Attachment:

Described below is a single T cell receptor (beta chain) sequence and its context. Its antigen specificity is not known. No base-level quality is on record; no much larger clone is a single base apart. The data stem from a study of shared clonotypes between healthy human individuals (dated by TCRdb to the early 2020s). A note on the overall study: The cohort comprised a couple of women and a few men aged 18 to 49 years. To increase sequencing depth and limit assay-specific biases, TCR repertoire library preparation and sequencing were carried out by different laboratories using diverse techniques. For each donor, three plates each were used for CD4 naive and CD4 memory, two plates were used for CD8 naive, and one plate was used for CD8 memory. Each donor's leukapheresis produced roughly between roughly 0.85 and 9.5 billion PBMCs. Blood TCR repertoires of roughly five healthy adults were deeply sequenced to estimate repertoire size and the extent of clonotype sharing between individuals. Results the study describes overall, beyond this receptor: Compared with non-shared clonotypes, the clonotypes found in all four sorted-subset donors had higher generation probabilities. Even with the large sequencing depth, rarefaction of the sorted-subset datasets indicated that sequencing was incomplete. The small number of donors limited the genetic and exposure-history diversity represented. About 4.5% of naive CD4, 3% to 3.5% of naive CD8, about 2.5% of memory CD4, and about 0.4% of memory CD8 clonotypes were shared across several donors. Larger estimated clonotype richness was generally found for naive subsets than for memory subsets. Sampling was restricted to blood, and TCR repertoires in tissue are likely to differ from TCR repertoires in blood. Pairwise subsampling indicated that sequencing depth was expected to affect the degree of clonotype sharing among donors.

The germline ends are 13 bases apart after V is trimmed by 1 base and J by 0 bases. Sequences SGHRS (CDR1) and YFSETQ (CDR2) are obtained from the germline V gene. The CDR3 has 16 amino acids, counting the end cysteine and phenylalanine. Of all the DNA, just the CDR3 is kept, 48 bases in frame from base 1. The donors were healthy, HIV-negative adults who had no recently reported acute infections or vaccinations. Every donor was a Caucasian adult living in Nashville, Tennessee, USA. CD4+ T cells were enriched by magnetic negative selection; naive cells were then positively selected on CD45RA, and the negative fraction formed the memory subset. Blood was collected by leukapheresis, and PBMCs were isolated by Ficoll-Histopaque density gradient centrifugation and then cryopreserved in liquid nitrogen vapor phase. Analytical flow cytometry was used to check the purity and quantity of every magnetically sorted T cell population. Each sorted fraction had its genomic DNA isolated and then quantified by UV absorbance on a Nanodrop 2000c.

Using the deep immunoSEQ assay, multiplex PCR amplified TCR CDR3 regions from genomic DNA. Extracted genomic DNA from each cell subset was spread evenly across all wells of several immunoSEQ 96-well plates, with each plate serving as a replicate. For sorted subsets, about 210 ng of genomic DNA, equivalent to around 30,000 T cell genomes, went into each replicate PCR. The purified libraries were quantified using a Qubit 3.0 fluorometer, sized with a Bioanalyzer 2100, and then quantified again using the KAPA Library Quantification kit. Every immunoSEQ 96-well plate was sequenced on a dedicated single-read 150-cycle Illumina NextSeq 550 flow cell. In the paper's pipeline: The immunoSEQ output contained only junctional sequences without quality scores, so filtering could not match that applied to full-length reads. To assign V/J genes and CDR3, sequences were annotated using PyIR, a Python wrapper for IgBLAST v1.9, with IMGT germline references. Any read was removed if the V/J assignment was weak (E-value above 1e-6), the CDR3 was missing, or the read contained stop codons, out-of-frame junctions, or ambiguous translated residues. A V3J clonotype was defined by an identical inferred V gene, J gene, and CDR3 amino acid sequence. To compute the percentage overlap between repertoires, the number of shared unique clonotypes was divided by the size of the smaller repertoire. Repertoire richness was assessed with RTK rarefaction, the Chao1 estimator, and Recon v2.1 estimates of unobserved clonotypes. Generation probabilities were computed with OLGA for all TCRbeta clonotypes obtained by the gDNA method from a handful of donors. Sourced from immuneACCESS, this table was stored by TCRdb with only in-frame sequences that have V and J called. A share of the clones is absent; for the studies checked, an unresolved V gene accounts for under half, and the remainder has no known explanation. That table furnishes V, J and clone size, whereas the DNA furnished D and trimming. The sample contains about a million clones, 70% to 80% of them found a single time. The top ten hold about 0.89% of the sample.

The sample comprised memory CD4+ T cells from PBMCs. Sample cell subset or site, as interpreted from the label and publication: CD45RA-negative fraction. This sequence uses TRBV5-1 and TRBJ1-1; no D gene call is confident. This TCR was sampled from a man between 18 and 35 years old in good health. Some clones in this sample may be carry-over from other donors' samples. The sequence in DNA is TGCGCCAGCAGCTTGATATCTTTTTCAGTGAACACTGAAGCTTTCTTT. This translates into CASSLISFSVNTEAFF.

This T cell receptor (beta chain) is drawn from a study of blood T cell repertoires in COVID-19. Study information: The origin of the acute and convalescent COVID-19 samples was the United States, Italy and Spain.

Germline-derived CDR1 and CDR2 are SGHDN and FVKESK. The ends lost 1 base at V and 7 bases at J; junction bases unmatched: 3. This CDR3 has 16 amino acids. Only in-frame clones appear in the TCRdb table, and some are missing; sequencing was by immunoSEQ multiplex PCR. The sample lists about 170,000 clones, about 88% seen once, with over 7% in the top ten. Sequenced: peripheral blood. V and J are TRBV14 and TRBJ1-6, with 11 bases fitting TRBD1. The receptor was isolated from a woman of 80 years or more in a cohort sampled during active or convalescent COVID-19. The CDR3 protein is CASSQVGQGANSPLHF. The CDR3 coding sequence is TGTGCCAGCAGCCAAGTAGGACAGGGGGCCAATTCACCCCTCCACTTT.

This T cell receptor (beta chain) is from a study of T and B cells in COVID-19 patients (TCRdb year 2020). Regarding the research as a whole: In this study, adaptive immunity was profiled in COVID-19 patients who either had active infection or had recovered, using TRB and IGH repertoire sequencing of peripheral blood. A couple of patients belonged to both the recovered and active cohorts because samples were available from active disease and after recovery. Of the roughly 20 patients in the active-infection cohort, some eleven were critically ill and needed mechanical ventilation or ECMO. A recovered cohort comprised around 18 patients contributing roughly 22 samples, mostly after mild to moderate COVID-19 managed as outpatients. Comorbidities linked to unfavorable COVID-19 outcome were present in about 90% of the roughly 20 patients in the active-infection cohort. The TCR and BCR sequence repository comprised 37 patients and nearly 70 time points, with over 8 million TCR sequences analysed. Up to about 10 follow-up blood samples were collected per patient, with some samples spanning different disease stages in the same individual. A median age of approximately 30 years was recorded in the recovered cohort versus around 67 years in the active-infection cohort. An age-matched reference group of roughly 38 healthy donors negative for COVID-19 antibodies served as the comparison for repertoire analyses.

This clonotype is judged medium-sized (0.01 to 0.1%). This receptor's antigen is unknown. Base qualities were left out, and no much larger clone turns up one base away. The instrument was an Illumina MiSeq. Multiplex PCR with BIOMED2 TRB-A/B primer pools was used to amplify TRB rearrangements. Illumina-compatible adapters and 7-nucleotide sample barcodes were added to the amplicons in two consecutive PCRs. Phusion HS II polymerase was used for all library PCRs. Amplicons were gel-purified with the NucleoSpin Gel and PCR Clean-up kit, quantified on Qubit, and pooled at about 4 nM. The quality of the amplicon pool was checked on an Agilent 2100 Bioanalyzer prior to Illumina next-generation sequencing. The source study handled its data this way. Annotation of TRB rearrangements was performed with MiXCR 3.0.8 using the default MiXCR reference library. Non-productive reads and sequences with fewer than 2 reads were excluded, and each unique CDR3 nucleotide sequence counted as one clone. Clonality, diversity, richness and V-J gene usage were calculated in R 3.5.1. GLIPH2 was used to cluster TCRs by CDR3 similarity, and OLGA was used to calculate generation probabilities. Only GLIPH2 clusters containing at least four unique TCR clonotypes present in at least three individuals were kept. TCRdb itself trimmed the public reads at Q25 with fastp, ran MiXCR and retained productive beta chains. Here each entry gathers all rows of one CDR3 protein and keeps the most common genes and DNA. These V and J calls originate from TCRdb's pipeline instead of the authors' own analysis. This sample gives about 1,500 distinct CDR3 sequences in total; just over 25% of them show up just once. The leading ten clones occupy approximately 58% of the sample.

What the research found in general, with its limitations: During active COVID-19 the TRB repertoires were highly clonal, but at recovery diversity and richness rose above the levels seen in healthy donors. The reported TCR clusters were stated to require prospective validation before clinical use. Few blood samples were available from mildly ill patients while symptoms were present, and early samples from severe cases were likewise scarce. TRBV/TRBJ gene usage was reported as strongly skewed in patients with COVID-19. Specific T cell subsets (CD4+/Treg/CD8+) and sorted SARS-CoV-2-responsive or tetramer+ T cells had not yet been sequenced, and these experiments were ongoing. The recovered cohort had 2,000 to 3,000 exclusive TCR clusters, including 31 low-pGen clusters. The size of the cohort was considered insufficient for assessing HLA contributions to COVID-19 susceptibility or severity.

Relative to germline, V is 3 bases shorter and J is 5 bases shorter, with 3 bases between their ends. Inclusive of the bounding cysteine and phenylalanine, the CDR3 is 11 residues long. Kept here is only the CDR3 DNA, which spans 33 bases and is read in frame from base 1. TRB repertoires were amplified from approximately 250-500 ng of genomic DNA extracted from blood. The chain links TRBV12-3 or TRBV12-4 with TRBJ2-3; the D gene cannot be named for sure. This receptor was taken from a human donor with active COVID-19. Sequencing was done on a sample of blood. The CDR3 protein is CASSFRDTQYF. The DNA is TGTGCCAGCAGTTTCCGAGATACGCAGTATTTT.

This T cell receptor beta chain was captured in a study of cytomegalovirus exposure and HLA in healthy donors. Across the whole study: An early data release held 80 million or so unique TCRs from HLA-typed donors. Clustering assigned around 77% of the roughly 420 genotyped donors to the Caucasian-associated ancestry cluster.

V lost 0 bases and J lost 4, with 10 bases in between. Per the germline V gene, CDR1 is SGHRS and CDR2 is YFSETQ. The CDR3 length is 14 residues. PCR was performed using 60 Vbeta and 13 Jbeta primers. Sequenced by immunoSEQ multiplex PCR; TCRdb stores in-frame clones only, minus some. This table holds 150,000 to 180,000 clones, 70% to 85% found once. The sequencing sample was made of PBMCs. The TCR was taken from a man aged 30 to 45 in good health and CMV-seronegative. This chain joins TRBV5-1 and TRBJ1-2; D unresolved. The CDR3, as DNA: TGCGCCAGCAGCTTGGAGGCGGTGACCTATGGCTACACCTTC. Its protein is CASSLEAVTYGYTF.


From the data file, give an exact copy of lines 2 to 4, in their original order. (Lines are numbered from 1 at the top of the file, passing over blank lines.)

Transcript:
The germline ends are 13 bases apart after V is trimmed by 1 base and J by 0 bases. Sequences SGHRS (CDR1) and YFSETQ (CDR2) are obtained from the germline V gene. The CDR3 has 16 amino acids, counting the end cysteine and phenylalanine. Of all the DNA, just the CDR3 is kept, 48 bases in frame from base 1. The donors were healthy, HIV-negative adults who had no recently reported acute infections or vaccinations. Every donor was a Caucasian adult living in Nashville, Tennessee, USA. CD4+ T cells were enriched by magnetic negative selection; naive cells were then positively selected on CD45RA, and the negative fraction formed the memory subset. Blood was collected by leukapheresis, and PBMCs were isolated by Ficoll-Histopaque density gradient centrifugation and then cryopreserved in liquid nitrogen vapor phase. Analytical flow cytometry was used to check the purity and quantity of every magnetically sorted T cell population. Each sorted fraction had its genomic DNA isolated and then quantified by UV absorbance on a Nanodrop 2000c.

Using the deep immunoSEQ assay, multiplex PCR amplified TCR CDR3 regions from genomic DNA. Extracted genomic DNA from each cell subset was spread evenly across all wells of several immunoSEQ 96-well plates, with each plate serving as a replicate. For sorted subsets, about 210 ng of genomic DNA, equivalent to around 30,000 T cell genomes, went into each replicate PCR. The purified libraries were quantified using a Qubit 3.0 fluorometer, sized with a Bioanalyzer 2100, and then quantified again using the KAPA Library Quantification kit. Every immunoSEQ 96-well plate was sequenced on a dedicated single-read 150-cycle Illumina NextSeq 550 flow cell. In the paper's pipeline: The immunoSEQ output contained only junctional sequences without quality scores, so filtering could not match that applied to full-length reads. To assign V/J genes and CDR3, sequences were annotated using PyIR, a Python wrapper for IgBLAST v1.9, with IMGT germline references. Any read was removed if the V/J assignment was weak (E-value above 1e-6), the CDR3 was missing, or the read contained stop codons, out-of-frame junctions, or ambiguous translated residues. A V3J clonotype was defined by an identical inferred V gene, J gene, and CDR3 amino acid sequence. To compute the percentage overlap between repertoires, the number of shared unique clonotypes was divided by the size of the smaller repertoire. Repertoire richness was assessed with RTK rarefaction, the Chao1 estimator, and Recon v2.1 estimates of unobserved clonotypes. Generation probabilities were computed with OLGA for all TCRbeta clonotypes obtained by the gDNA method from a handful of donors. Sourced from immuneACCESS, this table was stored by TCRdb with only in-frame sequences that have V and J called. A share of the clones is absent; for the studies checked, an unresolved V gene accounts for under half, and the remainder has no known explanation. That table furnishes V, J and clone size, whereas the DNA furnished D and trimming. The sample contains about a million clones, 70% to 80% of them found a single time. The top ten hold about 0.89% of the sample.

The sample comprised memory CD4+ T cells from PBMCs. Sample cell subset or site, as interpreted from the label and publication: CD45RA-negative fraction. This sequence uses TRBV5-1 and TRBJ1-1; no D gene call is confident. This TCR was sampled from a man between 18 and 35 years old in good health. Some clones in this sample may be carry-over from other donors' samples. The sequence in DNA is TGCGCCAGCAGCTTGATATCTTTTTCAGTGAACACTGAAGCTTTCTTT. This translates into CASSLISFSVNTEAFF.